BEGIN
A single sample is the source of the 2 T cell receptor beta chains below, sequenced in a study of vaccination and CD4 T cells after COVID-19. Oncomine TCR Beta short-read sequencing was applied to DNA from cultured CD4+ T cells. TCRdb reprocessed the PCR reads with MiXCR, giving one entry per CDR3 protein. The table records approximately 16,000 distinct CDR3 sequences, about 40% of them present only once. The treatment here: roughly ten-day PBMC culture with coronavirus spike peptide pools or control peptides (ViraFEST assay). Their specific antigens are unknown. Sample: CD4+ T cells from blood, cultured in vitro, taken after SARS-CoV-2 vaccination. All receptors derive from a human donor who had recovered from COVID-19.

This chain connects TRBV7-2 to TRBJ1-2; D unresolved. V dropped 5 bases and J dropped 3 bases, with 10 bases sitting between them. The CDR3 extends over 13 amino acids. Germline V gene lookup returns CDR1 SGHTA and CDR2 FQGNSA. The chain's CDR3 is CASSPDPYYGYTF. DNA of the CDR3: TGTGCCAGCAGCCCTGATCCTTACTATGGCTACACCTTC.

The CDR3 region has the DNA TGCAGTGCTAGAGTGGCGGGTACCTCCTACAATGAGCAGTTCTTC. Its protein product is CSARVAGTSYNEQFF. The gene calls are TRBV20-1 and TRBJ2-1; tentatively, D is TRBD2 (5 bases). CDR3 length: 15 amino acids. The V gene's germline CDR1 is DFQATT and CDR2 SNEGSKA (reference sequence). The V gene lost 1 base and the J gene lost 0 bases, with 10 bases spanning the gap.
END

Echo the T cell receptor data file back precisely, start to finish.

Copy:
A single sample is the source of the 2 T cell receptor beta chains below, sequenced in a study of vaccination and CD4 T cells after COVID-19. Oncomine TCR Beta short-read sequencing was applied to DNA from cultured CD4+ T cells. TCRdb reprocessed the PCR reads with MiXCR, giving one entry per CDR3 protein. The table records approximately 16,000 distinct CDR3 sequences, about 40% of them present only once. The treatment here: roughly ten-day PBMC culture with coronavirus spike peptide pools or control peptides (ViraFEST assay). Their specific antigens are unknown. Sample: CD4+ T cells from blood, cultured in vitro, taken after SARS-CoV-2 vaccination. All receptors derive from a human donor who had recovered from COVID-19.

This chain connects TRBV7-2 to TRBJ1-2; D unresolved. V dropped 5 bases and J dropped 3 bases, with 10 bases sitting between them. The CDR3 extends over 13 amino acids. Germline V gene lookup returns CDR1 SGHTA and CDR2 FQGNSA. The chain's CDR3 is CASSPDPYYGYTF. DNA of the CDR3: TGTGCCAGCAGCCCTGATCCTTACTATGGCTACACCTTC.

The CDR3 region has the DNA TGCAGTGCTAGAGTGGCGGGTACCTCCTACAATGAGCAGTTCTTC. Its protein product is CSARVAGTSYNEQFF. The gene calls are TRBV20-1 and TRBJ2-1; tentatively, D is TRBD2 (5 bases). CDR3 length: 15 amino acids. The V gene's germline CDR1 is DFQATT and CDR2 SNEGSKA (reference sequence). The V gene lost 1 base and the J gene lost 0 bases, with 10 bases spanning the gap.